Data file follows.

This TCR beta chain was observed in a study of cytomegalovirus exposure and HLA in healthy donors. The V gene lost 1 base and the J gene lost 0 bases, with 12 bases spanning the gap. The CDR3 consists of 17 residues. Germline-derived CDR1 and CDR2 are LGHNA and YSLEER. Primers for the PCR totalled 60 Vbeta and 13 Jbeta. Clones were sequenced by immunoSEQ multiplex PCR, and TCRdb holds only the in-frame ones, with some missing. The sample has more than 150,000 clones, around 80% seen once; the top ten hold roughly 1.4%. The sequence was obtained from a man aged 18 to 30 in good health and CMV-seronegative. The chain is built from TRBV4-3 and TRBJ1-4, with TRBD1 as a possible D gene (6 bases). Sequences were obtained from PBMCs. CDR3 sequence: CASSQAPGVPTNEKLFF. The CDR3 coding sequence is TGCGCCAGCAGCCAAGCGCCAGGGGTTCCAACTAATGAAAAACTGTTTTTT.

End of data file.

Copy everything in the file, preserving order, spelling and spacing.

This TCR beta chain was observed in a study of cytomegalovirus exposure and HLA in healthy donors. The V gene lost 1 base and the J gene lost 0 bases, with 12 bases spanning the gap. The CDR3 consists of 17 residues. Germline-derived CDR1 and CDR2 are LGHNA and YSLEER. Primers for the PCR totalled 60 Vbeta and 13 Jbeta. Clones were sequenced by immunoSEQ multiplex PCR, and TCRdb holds only the in-frame ones, with some missing. The sample has more than 150,000 clones, around 80% seen once; the top ten hold roughly 1.4%. The sequence was obtained from a man aged 18 to 30 in good health and CMV-seronegative. The chain is built from TRBV4-3 and TRBJ1-4, with TRBD1 as a possible D gene (6 bases). Sequences were obtained from PBMCs. CDR3 sequence: CASSQAPGVPTNEKLFF. The CDR3 coding sequence is TGCGCCAGCAGCCAAGCGCCAGGGGTTCCAACTAATGAAAAACTGTTTTTT.